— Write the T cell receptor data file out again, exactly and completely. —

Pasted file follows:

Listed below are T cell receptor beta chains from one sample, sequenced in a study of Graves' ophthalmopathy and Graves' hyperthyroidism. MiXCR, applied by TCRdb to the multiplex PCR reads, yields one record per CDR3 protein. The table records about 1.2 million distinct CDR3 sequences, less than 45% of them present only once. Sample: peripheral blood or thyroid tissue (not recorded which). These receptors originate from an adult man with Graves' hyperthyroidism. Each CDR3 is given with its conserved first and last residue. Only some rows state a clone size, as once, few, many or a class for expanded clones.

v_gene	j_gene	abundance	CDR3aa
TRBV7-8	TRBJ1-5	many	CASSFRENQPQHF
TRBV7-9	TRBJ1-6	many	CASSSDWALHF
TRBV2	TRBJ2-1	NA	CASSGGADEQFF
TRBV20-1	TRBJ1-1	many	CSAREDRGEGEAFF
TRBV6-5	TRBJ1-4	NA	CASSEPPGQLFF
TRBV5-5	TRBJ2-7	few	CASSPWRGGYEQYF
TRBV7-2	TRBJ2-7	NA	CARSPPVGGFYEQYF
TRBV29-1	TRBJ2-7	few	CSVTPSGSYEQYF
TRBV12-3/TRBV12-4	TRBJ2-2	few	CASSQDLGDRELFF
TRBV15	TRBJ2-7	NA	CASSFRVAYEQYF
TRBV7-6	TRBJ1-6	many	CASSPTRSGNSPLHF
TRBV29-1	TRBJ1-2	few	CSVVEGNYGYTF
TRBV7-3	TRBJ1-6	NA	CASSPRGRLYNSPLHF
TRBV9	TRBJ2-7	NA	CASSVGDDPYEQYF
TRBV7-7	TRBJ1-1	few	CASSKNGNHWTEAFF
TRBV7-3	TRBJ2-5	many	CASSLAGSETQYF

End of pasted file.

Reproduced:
Listed below are T cell receptor beta chains from one sample, sequenced in a study of Graves' ophthalmopathy and Graves' hyperthyroidism. MiXCR, applied by TCRdb to the multiplex PCR reads, yields one record per CDR3 protein. The table records about 1.2 million distinct CDR3 sequences, less than 45% of them present only once. Sample: peripheral blood or thyroid tissue (not recorded which). These receptors originate from an adult man with Graves' hyperthyroidism. Each CDR3 is given with its conserved first and last residue. Only some rows state a clone size, as once, few, many or a class for expanded clones.

v_gene	j_gene	abundance	CDR3aa
TRBV7-8	TRBJ1-5	many	CASSFRENQPQHF
TRBV7-9	TRBJ1-6	many	CASSSDWALHF
TRBV2	TRBJ2-1	NA	CASSGGADEQFF
TRBV20-1	TRBJ1-1	many	CSAREDRGEGEAFF
TRBV6-5	TRBJ1-4	NA	CASSEPPGQLFF
TRBV5-5	TRBJ2-7	few	CASSPWRGGYEQYF
TRBV7-2	TRBJ2-7	NA	CARSPPVGGFYEQYF
TRBV29-1	TRBJ2-7	few	CSVTPSGSYEQYF
TRBV12-3/TRBV12-4	TRBJ2-2	few	CASSQDLGDRELFF
TRBV15	TRBJ2-7	NA	CASSFRVAYEQYF
TRBV7-6	TRBJ1-6	many	CASSPTRSGNSPLHF
TRBV29-1	TRBJ1-2	few	CSVVEGNYGYTF
TRBV7-3	TRBJ1-6	NA	CASSPRGRLYNSPLHF
TRBV9	TRBJ2-7	NA	CASSVGDDPYEQYF
TRBV7-7	TRBJ1-1	few	CASSKNGNHWTEAFF
TRBV7-3	TRBJ2-5	many	CASSLAGSETQYF